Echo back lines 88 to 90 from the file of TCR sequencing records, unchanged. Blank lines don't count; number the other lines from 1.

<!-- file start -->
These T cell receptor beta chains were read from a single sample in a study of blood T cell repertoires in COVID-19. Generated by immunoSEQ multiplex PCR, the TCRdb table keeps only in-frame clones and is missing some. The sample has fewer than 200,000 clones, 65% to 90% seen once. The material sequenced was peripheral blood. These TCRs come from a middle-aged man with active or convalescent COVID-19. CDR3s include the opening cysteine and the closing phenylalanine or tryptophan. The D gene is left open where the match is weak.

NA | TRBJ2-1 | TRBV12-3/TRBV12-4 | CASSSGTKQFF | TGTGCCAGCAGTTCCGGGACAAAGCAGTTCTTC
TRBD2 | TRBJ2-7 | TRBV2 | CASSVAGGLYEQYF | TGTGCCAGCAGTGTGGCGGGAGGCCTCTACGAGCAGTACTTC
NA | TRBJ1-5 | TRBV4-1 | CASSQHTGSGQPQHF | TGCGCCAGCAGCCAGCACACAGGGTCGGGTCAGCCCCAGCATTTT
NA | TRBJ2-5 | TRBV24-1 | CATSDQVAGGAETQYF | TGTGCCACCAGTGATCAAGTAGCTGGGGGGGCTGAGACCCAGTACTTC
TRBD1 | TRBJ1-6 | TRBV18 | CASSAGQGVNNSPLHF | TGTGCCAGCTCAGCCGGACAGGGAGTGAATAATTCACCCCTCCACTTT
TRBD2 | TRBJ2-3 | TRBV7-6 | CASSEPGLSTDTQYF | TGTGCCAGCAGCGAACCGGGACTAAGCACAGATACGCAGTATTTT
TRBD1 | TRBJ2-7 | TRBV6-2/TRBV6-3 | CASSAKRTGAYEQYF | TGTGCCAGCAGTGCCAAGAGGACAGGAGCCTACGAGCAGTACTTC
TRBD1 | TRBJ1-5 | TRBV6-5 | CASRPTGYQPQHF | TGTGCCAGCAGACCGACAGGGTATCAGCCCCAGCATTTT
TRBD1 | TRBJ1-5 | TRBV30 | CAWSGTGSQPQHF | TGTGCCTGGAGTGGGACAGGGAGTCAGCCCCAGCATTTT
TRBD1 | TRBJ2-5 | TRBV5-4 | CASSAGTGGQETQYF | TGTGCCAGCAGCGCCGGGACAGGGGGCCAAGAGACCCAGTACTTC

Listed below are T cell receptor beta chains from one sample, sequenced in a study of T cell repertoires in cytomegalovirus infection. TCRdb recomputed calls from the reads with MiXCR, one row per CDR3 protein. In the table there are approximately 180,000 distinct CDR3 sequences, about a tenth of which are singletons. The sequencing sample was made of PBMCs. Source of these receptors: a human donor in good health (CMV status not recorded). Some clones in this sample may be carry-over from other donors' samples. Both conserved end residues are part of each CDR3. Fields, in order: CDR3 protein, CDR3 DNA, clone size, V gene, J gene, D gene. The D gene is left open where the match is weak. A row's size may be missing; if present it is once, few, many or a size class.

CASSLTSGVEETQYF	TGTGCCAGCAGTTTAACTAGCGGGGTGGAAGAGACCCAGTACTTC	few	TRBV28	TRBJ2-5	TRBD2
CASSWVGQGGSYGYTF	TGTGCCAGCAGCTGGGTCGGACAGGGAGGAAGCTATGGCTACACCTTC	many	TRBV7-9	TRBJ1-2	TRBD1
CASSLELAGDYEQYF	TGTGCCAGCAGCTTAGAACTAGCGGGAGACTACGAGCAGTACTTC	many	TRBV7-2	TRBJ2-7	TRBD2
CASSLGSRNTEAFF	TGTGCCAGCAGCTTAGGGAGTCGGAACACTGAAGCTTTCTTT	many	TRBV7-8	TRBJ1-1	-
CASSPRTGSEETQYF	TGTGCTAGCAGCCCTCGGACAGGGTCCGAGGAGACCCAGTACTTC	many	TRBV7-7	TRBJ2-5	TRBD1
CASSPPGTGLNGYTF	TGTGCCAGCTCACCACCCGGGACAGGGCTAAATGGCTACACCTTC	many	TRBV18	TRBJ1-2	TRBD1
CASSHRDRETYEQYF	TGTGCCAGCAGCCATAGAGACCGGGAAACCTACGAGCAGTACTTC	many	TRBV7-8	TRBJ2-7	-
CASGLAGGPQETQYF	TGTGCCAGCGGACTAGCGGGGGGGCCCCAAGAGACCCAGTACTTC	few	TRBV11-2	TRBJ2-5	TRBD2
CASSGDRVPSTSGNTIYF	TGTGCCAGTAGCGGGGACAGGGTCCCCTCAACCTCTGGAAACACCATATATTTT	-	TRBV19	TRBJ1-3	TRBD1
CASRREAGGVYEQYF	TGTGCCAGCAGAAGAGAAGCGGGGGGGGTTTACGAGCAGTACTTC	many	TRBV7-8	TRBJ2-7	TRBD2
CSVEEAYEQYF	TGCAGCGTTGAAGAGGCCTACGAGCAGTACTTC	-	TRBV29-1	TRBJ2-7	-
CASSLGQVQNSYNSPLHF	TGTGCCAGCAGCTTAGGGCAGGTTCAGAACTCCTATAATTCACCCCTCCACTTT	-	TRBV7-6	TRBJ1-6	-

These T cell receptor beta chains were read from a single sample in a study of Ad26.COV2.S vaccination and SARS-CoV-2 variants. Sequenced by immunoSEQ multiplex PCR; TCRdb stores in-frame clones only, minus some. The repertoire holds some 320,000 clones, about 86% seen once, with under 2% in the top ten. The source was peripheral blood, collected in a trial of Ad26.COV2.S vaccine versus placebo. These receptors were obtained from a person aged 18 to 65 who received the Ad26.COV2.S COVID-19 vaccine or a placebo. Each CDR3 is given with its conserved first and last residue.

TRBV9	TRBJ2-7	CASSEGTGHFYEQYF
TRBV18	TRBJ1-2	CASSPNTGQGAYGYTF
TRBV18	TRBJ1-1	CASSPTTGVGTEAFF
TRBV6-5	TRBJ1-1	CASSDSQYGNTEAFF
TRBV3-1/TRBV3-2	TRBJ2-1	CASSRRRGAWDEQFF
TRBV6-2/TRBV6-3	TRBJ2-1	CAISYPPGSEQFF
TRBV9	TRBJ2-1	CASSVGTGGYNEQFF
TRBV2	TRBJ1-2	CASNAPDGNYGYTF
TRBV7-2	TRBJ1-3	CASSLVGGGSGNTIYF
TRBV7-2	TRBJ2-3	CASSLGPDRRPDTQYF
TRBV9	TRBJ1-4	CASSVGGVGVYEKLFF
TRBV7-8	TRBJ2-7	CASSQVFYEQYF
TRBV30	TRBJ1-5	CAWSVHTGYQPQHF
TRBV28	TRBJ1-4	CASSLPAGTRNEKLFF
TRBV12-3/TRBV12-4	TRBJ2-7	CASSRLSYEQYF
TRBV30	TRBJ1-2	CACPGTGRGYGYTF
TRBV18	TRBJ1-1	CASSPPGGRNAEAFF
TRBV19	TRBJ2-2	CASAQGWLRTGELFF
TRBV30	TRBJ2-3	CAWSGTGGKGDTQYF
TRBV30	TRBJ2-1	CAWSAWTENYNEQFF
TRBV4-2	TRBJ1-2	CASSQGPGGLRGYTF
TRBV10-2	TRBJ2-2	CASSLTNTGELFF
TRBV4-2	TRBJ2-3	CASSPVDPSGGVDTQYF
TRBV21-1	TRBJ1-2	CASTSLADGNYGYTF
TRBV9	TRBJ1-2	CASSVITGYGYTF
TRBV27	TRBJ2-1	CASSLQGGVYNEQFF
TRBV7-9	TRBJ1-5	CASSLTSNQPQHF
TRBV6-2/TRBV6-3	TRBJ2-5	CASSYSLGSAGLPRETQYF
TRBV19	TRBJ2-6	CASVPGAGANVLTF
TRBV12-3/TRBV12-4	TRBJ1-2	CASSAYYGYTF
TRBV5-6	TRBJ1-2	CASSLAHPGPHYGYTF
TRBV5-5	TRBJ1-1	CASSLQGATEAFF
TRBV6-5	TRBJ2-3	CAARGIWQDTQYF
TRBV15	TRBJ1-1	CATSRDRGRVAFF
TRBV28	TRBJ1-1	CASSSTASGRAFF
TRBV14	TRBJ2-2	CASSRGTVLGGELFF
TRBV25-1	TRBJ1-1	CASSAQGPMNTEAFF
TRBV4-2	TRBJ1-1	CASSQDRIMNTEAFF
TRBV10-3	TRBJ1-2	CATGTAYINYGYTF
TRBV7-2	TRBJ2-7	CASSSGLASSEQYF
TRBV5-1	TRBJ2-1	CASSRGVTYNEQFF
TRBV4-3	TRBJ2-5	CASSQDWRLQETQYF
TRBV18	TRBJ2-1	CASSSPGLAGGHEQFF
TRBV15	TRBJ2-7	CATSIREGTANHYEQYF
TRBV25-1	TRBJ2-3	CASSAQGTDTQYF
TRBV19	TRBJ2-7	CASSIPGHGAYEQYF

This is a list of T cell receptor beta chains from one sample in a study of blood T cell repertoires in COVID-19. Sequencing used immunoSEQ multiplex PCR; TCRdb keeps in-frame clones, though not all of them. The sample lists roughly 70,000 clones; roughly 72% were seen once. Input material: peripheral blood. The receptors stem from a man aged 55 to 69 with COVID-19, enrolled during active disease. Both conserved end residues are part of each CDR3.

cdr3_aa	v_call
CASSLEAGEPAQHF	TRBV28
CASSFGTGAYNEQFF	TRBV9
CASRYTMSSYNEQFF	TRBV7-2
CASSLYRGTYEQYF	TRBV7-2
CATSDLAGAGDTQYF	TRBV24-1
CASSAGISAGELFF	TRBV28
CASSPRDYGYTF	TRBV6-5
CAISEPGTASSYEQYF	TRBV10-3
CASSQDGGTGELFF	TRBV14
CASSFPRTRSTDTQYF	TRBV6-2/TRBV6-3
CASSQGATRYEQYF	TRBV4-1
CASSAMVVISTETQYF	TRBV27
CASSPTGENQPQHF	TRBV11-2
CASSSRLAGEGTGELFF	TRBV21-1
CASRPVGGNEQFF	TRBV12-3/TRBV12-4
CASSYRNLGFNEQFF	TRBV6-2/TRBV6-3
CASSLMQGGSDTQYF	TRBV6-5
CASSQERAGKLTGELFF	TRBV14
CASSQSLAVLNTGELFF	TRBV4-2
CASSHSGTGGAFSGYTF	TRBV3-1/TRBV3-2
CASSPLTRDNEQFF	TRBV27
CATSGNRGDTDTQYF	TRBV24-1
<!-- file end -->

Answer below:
CASRPVGGNEQFF	TRBV12-3/TRBV12-4
CASSYRNLGFNEQFF	TRBV6-2/TRBV6-3
CASSLMQGGSDTQYF	TRBV6-5